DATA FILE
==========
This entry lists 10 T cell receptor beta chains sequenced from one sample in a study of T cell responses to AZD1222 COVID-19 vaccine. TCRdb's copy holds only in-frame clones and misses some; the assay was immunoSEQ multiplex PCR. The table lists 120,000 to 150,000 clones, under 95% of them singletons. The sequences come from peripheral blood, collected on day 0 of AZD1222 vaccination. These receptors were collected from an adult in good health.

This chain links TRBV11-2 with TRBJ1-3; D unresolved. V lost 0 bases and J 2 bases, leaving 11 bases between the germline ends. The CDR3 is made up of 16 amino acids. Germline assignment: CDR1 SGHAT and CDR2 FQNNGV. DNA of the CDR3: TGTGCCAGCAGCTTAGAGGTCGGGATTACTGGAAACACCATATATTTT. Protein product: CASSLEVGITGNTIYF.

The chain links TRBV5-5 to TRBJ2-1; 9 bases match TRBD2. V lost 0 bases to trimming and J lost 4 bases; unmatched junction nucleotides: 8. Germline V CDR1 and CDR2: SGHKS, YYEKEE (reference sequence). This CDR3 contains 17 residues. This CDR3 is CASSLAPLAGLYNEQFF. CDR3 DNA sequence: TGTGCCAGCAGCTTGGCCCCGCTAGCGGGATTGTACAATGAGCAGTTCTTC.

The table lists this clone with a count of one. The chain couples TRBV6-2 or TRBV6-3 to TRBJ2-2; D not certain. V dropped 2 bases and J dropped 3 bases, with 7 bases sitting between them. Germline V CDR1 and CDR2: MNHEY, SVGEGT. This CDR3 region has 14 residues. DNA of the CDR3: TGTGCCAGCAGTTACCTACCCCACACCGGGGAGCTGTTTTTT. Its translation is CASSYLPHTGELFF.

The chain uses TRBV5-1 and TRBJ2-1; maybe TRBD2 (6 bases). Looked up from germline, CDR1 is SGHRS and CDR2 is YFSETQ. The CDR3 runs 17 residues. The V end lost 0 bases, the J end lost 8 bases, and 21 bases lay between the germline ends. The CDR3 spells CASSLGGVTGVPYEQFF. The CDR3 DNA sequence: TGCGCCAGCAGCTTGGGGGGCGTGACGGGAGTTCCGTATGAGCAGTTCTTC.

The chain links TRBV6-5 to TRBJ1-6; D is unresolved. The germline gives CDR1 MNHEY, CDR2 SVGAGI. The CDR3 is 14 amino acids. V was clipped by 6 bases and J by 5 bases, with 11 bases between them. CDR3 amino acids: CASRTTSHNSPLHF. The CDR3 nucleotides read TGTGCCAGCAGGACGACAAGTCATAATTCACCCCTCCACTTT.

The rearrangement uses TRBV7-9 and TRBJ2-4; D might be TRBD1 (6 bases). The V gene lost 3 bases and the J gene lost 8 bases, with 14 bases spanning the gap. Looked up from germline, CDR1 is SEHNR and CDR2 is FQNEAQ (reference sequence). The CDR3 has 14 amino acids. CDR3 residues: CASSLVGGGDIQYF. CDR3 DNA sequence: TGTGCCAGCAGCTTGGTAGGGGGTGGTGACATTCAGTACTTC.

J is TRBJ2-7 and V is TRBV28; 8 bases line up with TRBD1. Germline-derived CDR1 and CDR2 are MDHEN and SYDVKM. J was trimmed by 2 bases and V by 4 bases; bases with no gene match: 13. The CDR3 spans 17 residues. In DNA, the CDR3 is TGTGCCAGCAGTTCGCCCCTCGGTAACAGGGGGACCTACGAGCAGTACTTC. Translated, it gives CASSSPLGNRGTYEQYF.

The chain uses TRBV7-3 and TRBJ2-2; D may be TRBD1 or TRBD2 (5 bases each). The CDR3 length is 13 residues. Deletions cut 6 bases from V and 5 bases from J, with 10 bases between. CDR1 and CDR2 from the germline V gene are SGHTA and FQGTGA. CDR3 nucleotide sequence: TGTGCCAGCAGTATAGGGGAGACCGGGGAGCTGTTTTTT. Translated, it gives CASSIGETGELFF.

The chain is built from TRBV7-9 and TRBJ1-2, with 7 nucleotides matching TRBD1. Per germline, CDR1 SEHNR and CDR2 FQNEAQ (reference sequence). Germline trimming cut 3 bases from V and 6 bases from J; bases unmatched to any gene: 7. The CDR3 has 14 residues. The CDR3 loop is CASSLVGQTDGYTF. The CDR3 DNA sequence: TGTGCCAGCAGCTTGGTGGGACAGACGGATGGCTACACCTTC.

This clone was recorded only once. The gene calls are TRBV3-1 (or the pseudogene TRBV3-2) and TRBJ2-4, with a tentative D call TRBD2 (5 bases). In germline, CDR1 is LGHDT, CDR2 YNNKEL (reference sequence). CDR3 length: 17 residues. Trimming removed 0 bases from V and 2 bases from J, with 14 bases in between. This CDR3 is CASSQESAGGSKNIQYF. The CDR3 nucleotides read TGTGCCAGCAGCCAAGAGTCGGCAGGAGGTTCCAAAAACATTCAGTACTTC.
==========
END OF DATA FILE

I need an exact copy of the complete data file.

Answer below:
This entry lists 10 T cell receptor beta chains sequenced from one sample in a study of T cell responses to AZD1222 COVID-19 vaccine. TCRdb's copy holds only in-frame clones and misses some; the assay was immunoSEQ multiplex PCR. The table lists 120,000 to 150,000 clones, under 95% of them singletons. The sequences come from peripheral blood, collected on day 0 of AZD1222 vaccination. These receptors were collected from an adult in good health.

This chain links TRBV11-2 with TRBJ1-3; D unresolved. V lost 0 bases and J 2 bases, leaving 11 bases between the germline ends. The CDR3 is made up of 16 amino acids. Germline assignment: CDR1 SGHAT and CDR2 FQNNGV. DNA of the CDR3: TGTGCCAGCAGCTTAGAGGTCGGGATTACTGGAAACACCATATATTTT. Protein product: CASSLEVGITGNTIYF.

The chain links TRBV5-5 to TRBJ2-1; 9 bases match TRBD2. V lost 0 bases to trimming and J lost 4 bases; unmatched junction nucleotides: 8. Germline V CDR1 and CDR2: SGHKS, YYEKEE (reference sequence). This CDR3 contains 17 residues. This CDR3 is CASSLAPLAGLYNEQFF. CDR3 DNA sequence: TGTGCCAGCAGCTTGGCCCCGCTAGCGGGATTGTACAATGAGCAGTTCTTC.

The table lists this clone with a count of one. The chain couples TRBV6-2 or TRBV6-3 to TRBJ2-2; D not certain. V dropped 2 bases and J dropped 3 bases, with 7 bases sitting between them. Germline V CDR1 and CDR2: MNHEY, SVGEGT. This CDR3 region has 14 residues. DNA of the CDR3: TGTGCCAGCAGTTACCTACCCCACACCGGGGAGCTGTTTTTT. Its translation is CASSYLPHTGELFF.

The chain uses TRBV5-1 and TRBJ2-1; maybe TRBD2 (6 bases). Looked up from germline, CDR1 is SGHRS and CDR2 is YFSETQ. The CDR3 runs 17 residues. The V end lost 0 bases, the J end lost 8 bases, and 21 bases lay between the germline ends. The CDR3 spells CASSLGGVTGVPYEQFF. The CDR3 DNA sequence: TGCGCCAGCAGCTTGGGGGGCGTGACGGGAGTTCCGTATGAGCAGTTCTTC.

The chain links TRBV6-5 to TRBJ1-6; D is unresolved. The germline gives CDR1 MNHEY, CDR2 SVGAGI. The CDR3 is 14 amino acids. V was clipped by 6 bases and J by 5 bases, with 11 bases between them. CDR3 amino acids: CASRTTSHNSPLHF. The CDR3 nucleotides read TGTGCCAGCAGGACGACAAGTCATAATTCACCCCTCCACTTT.

The rearrangement uses TRBV7-9 and TRBJ2-4; D might be TRBD1 (6 bases). The V gene lost 3 bases and the J gene lost 8 bases, with 14 bases spanning the gap. Looked up from germline, CDR1 is SEHNR and CDR2 is FQNEAQ (reference sequence). The CDR3 has 14 amino acids. CDR3 residues: CASSLVGGGDIQYF. CDR3 DNA sequence: TGTGCCAGCAGCTTGGTAGGGGGTGGTGACATTCAGTACTTC.

J is TRBJ2-7 and V is TRBV28; 8 bases line up with TRBD1. Germline-derived CDR1 and CDR2 are MDHEN and SYDVKM. J was trimmed by 2 bases and V by 4 bases; bases with no gene match: 13. The CDR3 spans 17 residues. In DNA, the CDR3 is TGTGCCAGCAGTTCGCCCCTCGGTAACAGGGGGACCTACGAGCAGTACTTC. Translated, it gives CASSSPLGNRGTYEQYF.

The chain uses TRBV7-3 and TRBJ2-2; D may be TRBD1 or TRBD2 (5 bases each). The CDR3 length is 13 residues. Deletions cut 6 bases from V and 5 bases from J, with 10 bases between. CDR1 and CDR2 from the germline V gene are SGHTA and FQGTGA. CDR3 nucleotide sequence: TGTGCCAGCAGTATAGGGGAGACCGGGGAGCTGTTTTTT. Translated, it gives CASSIGETGELFF.

The chain is built from TRBV7-9 and TRBJ1-2, with 7 nucleotides matching TRBD1. Per germline, CDR1 SEHNR and CDR2 FQNEAQ (reference sequence). Germline trimming cut 3 bases from V and 6 bases from J; bases unmatched to any gene: 7. The CDR3 has 14 residues. The CDR3 loop is CASSLVGQTDGYTF. The CDR3 DNA sequence: TGTGCCAGCAGCTTGGTGGGACAGACGGATGGCTACACCTTC.

This clone was recorded only once. The gene calls are TRBV3-1 (or the pseudogene TRBV3-2) and TRBJ2-4, with a tentative D call TRBD2 (5 bases). In germline, CDR1 is LGHDT, CDR2 YNNKEL (reference sequence). CDR3 length: 17 residues. Trimming removed 0 bases from V and 2 bases from J, with 14 bases in between. This CDR3 is CASSQESAGGSKNIQYF. The CDR3 nucleotides read TGTGCCAGCAGCCAAGAGTCGGCAGGAGGTTCCAAAAACATTCAGTACTTC.